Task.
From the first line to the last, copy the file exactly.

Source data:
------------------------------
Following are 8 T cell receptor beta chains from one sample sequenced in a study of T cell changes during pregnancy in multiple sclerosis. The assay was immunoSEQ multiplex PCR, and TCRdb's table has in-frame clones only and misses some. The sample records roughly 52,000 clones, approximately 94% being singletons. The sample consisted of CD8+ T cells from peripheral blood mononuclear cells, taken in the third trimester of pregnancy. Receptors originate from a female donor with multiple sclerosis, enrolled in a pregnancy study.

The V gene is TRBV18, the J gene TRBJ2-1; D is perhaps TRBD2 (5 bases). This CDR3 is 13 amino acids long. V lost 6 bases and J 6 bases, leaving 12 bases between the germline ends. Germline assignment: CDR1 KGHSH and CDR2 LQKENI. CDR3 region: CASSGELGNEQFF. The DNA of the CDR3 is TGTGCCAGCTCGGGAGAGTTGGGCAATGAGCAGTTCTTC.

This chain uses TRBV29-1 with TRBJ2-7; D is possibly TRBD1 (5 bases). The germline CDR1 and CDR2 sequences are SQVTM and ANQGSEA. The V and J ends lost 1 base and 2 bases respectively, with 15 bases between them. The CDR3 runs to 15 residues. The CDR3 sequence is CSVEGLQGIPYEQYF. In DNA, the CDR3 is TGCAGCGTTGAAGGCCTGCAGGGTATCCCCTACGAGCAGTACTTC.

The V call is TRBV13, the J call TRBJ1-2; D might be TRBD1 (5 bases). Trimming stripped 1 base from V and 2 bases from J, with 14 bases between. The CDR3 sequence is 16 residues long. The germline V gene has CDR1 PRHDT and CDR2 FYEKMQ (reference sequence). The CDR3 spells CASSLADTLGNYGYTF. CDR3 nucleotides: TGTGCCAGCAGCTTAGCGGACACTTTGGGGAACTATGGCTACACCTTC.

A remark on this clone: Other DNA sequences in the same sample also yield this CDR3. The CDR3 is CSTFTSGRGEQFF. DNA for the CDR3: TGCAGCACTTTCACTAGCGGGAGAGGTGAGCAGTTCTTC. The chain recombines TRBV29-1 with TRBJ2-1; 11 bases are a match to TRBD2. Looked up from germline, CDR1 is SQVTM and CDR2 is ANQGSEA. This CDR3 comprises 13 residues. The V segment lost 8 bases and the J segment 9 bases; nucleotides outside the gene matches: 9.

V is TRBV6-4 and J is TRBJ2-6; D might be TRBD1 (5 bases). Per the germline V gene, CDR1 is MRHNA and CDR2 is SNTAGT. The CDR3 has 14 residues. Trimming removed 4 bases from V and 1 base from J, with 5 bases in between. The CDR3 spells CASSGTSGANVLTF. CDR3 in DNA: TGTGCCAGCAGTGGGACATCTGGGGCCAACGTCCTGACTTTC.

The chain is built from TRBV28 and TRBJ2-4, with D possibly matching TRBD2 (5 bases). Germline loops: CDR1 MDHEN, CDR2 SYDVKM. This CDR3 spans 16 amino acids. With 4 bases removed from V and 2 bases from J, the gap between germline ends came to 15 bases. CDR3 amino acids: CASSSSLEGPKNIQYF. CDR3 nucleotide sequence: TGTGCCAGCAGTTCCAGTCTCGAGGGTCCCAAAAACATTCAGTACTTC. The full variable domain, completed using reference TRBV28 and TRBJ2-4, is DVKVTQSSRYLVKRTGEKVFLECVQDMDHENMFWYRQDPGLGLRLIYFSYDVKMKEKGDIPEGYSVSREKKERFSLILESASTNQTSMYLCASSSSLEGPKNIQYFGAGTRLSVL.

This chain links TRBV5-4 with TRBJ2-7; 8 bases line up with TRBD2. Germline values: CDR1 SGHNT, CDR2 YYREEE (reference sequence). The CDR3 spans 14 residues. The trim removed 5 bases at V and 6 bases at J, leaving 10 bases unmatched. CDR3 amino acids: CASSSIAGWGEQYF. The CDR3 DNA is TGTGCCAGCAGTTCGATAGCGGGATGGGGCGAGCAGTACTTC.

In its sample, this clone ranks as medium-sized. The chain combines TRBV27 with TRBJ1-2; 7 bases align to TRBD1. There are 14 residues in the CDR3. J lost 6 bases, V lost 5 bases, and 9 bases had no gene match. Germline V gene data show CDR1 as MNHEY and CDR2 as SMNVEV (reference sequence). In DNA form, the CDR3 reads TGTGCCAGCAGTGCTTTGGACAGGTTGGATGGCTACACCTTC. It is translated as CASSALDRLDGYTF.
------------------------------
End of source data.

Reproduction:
Following are 8 T cell receptor beta chains from one sample sequenced in a study of T cell changes during pregnancy in multiple sclerosis. The assay was immunoSEQ multiplex PCR, and TCRdb's table has in-frame clones only and misses some. The sample records roughly 52,000 clones, approximately 94% being singletons. The sample consisted of CD8+ T cells from peripheral blood mononuclear cells, taken in the third trimester of pregnancy. Receptors originate from a female donor with multiple sclerosis, enrolled in a pregnancy study.

The V gene is TRBV18, the J gene TRBJ2-1; D is perhaps TRBD2 (5 bases). This CDR3 is 13 amino acids long. V lost 6 bases and J 6 bases, leaving 12 bases between the germline ends. Germline assignment: CDR1 KGHSH and CDR2 LQKENI. CDR3 region: CASSGELGNEQFF. The DNA of the CDR3 is TGTGCCAGCTCGGGAGAGTTGGGCAATGAGCAGTTCTTC.

This chain uses TRBV29-1 with TRBJ2-7; D is possibly TRBD1 (5 bases). The germline CDR1 and CDR2 sequences are SQVTM and ANQGSEA. The V and J ends lost 1 base and 2 bases respectively, with 15 bases between them. The CDR3 runs to 15 residues. The CDR3 sequence is CSVEGLQGIPYEQYF. In DNA, the CDR3 is TGCAGCGTTGAAGGCCTGCAGGGTATCCCCTACGAGCAGTACTTC.

The V call is TRBV13, the J call TRBJ1-2; D might be TRBD1 (5 bases). Trimming stripped 1 base from V and 2 bases from J, with 14 bases between. The CDR3 sequence is 16 residues long. The germline V gene has CDR1 PRHDT and CDR2 FYEKMQ (reference sequence). The CDR3 spells CASSLADTLGNYGYTF. CDR3 nucleotides: TGTGCCAGCAGCTTAGCGGACACTTTGGGGAACTATGGCTACACCTTC.

A remark on this clone: Other DNA sequences in the same sample also yield this CDR3. The CDR3 is CSTFTSGRGEQFF. DNA for the CDR3: TGCAGCACTTTCACTAGCGGGAGAGGTGAGCAGTTCTTC. The chain recombines TRBV29-1 with TRBJ2-1; 11 bases are a match to TRBD2. Looked up from germline, CDR1 is SQVTM and CDR2 is ANQGSEA. This CDR3 comprises 13 residues. The V segment lost 8 bases and the J segment 9 bases; nucleotides outside the gene matches: 9.

V is TRBV6-4 and J is TRBJ2-6; D might be TRBD1 (5 bases). Per the germline V gene, CDR1 is MRHNA and CDR2 is SNTAGT. The CDR3 has 14 residues. Trimming removed 4 bases from V and 1 base from J, with 5 bases in between. The CDR3 spells CASSGTSGANVLTF. CDR3 in DNA: TGTGCCAGCAGTGGGACATCTGGGGCCAACGTCCTGACTTTC.

The chain is built from TRBV28 and TRBJ2-4, with D possibly matching TRBD2 (5 bases). Germline loops: CDR1 MDHEN, CDR2 SYDVKM. This CDR3 spans 16 amino acids. With 4 bases removed from V and 2 bases from J, the gap between germline ends came to 15 bases. CDR3 amino acids: CASSSSLEGPKNIQYF. CDR3 nucleotide sequence: TGTGCCAGCAGTTCCAGTCTCGAGGGTCCCAAAAACATTCAGTACTTC. The full variable domain, completed using reference TRBV28 and TRBJ2-4, is DVKVTQSSRYLVKRTGEKVFLECVQDMDHENMFWYRQDPGLGLRLIYFSYDVKMKEKGDIPEGYSVSREKKERFSLILESASTNQTSMYLCASSSSLEGPKNIQYFGAGTRLSVL.

This chain links TRBV5-4 with TRBJ2-7; 8 bases line up with TRBD2. Germline values: CDR1 SGHNT, CDR2 YYREEE (reference sequence). The CDR3 spans 14 residues. The trim removed 5 bases at V and 6 bases at J, leaving 10 bases unmatched. CDR3 amino acids: CASSSIAGWGEQYF. The CDR3 DNA is TGTGCCAGCAGTTCGATAGCGGGATGGGGCGAGCAGTACTTC.

In its sample, this clone ranks as medium-sized. The chain combines TRBV27 with TRBJ1-2; 7 bases align to TRBD1. There are 14 residues in the CDR3. J lost 6 bases, V lost 5 bases, and 9 bases had no gene match. Germline V gene data show CDR1 as MNHEY and CDR2 as SMNVEV (reference sequence). In DNA form, the CDR3 reads TGTGCCAGCAGTGCTTTGGACAGGTTGGATGGCTACACCTTC. It is translated as CASSALDRLDGYTF.